Elon Musk tells court Saudi Arabia wanted to take Tesla private; $420 ‘not a joke’

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Elon Musk testified Monday he believed he had funding secured to take Tesla Inc. private, both from a Saudi Arabia investment fund and from his stake in SpaceX.

The Tesla chief executive resumed testimony in a federal trial in San Francisco over investor losses allegedly caused by tweets he fired off in 2018, including his “funding secured” tweet.

Representatives of Saudi Arabia’s investment fund “were unequivocal about moving forward,” Musk said. He also mentioned his large stake in privately held aerospace company SpaceX, and that “alone meant funding was secured.”

Tesla
TSLA,
+7.72%

stock added to gains as Musk’s testimony got underway, and at last check was up nearly 8% and far outperforming the broader equity indexes.

The stock traded as high as $143.50, its highest intraday since Dec. 20, and was on pace to close at its best since that date.

The CEO told the court that the $420-a-share price on the deal “was a coincidence” as it was roughly a 20% premium over Tesla’s stock price at the time, and “not a joke.”

In certain circles, the number 420 refers to marijuana use.

Lead defense lawyer Nicholas Porritt also asked several questions that led Musk to say he hadn’t talked to major Tesla shareholders such as Baillie Gifford and T. Rowe Price about possibly taking Tesla private. Musk also said he couldn’t recall specifics around speaking with the board about the plan.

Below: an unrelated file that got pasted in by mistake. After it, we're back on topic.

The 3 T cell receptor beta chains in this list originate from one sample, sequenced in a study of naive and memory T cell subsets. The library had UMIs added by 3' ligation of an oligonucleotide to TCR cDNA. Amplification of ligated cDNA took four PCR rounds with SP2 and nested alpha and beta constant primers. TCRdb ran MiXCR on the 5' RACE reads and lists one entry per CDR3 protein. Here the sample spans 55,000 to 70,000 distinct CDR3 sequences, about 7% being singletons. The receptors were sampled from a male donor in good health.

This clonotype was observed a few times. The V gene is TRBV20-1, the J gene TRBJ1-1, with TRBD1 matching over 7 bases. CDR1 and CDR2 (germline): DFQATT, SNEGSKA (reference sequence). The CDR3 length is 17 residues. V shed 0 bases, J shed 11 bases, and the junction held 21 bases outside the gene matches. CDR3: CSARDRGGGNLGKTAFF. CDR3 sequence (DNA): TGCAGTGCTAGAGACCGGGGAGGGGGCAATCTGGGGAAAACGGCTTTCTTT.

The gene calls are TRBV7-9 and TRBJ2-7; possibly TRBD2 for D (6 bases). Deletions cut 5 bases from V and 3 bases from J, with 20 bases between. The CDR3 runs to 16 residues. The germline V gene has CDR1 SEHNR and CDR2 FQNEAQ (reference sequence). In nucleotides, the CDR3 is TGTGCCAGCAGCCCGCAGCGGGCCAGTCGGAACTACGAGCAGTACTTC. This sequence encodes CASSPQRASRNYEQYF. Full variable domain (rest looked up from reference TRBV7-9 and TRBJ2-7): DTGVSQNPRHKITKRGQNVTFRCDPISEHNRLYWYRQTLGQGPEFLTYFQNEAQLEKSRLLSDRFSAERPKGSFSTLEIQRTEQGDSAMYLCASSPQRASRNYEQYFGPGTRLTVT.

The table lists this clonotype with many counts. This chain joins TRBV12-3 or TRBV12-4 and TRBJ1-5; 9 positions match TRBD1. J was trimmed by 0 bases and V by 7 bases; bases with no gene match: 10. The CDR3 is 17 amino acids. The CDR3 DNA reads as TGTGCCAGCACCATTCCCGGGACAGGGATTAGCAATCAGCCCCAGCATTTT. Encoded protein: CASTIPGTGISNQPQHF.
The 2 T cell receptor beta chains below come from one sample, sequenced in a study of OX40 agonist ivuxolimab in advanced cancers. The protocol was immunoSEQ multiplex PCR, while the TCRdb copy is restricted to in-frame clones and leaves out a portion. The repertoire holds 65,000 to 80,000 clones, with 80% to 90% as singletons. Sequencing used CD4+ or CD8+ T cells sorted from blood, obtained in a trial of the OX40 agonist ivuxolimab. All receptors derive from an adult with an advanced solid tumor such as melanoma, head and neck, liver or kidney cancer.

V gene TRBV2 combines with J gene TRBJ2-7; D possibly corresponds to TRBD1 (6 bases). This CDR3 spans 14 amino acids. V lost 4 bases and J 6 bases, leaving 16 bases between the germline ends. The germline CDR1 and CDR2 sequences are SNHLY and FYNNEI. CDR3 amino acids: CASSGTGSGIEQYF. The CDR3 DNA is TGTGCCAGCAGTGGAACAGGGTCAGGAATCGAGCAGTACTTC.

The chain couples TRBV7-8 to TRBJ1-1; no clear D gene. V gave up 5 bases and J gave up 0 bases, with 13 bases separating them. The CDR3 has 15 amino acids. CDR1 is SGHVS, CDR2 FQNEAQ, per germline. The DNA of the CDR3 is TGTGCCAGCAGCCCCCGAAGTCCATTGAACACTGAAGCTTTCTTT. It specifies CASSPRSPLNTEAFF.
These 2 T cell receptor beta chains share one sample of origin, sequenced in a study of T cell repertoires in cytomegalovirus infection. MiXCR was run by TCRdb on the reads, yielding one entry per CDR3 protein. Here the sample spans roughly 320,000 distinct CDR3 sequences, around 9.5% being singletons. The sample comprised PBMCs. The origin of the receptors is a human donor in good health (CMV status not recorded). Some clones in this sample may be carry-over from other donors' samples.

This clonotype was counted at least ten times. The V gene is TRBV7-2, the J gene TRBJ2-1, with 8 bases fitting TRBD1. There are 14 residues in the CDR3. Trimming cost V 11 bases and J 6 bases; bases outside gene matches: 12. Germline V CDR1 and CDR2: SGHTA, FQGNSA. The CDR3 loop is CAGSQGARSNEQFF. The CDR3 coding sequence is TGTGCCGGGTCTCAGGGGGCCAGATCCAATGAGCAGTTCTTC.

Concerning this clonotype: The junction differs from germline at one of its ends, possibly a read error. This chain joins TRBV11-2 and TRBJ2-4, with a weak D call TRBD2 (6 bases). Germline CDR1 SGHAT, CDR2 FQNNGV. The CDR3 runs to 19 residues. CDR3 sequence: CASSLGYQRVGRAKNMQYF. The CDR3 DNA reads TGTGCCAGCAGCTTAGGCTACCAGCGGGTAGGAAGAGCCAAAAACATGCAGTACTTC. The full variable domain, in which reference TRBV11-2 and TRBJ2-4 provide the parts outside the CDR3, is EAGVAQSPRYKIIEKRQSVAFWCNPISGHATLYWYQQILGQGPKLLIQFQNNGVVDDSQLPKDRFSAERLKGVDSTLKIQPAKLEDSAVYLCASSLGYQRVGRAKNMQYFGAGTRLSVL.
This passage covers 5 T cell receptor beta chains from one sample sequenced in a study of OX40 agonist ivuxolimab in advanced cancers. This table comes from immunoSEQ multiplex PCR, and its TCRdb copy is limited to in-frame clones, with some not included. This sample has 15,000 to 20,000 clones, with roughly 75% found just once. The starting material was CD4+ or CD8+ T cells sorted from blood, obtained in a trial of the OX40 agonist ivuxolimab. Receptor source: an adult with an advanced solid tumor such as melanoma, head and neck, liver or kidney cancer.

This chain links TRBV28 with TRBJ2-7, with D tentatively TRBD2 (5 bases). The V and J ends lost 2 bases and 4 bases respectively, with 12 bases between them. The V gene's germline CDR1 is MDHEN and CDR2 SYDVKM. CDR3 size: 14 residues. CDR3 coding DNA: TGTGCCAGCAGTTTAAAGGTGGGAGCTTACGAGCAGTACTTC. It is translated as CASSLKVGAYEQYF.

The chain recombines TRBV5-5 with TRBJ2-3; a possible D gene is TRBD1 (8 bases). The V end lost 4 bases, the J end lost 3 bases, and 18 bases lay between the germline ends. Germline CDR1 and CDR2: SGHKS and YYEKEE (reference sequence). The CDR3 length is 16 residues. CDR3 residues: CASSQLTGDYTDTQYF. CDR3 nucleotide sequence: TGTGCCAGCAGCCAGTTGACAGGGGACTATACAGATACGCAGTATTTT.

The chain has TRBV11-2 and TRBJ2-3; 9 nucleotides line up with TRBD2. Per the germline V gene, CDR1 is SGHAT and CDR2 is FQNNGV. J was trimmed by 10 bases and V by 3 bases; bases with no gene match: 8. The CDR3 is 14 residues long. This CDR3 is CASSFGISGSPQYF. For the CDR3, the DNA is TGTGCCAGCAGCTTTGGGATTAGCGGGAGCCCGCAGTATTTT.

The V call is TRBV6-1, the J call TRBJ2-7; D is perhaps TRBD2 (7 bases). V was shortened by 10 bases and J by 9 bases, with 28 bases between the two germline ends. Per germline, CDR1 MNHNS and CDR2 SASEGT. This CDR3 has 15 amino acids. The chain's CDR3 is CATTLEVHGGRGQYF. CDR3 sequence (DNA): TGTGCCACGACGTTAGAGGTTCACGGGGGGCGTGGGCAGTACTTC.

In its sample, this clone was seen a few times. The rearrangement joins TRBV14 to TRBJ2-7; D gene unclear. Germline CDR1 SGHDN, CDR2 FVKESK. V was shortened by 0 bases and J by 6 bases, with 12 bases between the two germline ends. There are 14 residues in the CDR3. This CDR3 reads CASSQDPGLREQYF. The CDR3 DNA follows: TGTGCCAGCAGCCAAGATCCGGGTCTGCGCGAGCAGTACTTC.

Firing off the now famous “funding secured” was a way to stay ahead of a soon-to-be-run Financial Times story about the Saudi fund taking a large stake at Tesla and as a way to keep all Tesla investors informed, Musk said. Moreover, he tweeted that he was “considering” the move, “not saying that it would be done,” Musk told the court.

Musk also said yes when asked whether he recalled friend and former Tesla board member Antonio Gracias asking him to pause before tweeting, and give the board notice before doing so.

The court took a scheduled break at 2 p.m., with Porritt saying he’d continue his examination for possibly another half hour.

Musk gave brief testimony Friday before the court adjourned for the day, taking pains to make clear that his tweets are not always taken to the letter. The trial started last week and it is expected to go into February.

“Just because I tweet something, it does not mean people believe it, or act accordingly,” Musk said on Friday to a defense attorney.

The trial revolves around Musk’s tweets from August 2018, including one where he told his millions of Twitter followers he was “considering taking Tesla private at $420” and then added “funding secured.” The plan later fizzled out.

Investor Glen Littleton, the lead plaintiff in the case, alleges he lost money due to the false tweets and is seeking damages.

U.S. District Judge Edward Chen already has ruled that Musk’s tweets about taking Tesla private were not true and that Musk acted with recklessness.

It is still up to jurors to decide, however, if the tweets were material to investors and if the falsehoods caused investor losses.

The CEO and Tesla each were fined $20 million in September 2018 to settle civil charges around the “funding secured” tweets and Musk was stripped of his chairman role at Tesla.

Musk and Tesla agreed to settle the charges against them without admitting to nor denying the SEC’s allegations.

Musk’s bid to end the SEC settlement deal over the Tesla tweets was denied last year.

Tesla shares have lost 55% in the past 12 months, compared with losses of around 9% for the S&P 500 index.
SPX,
+1.36%



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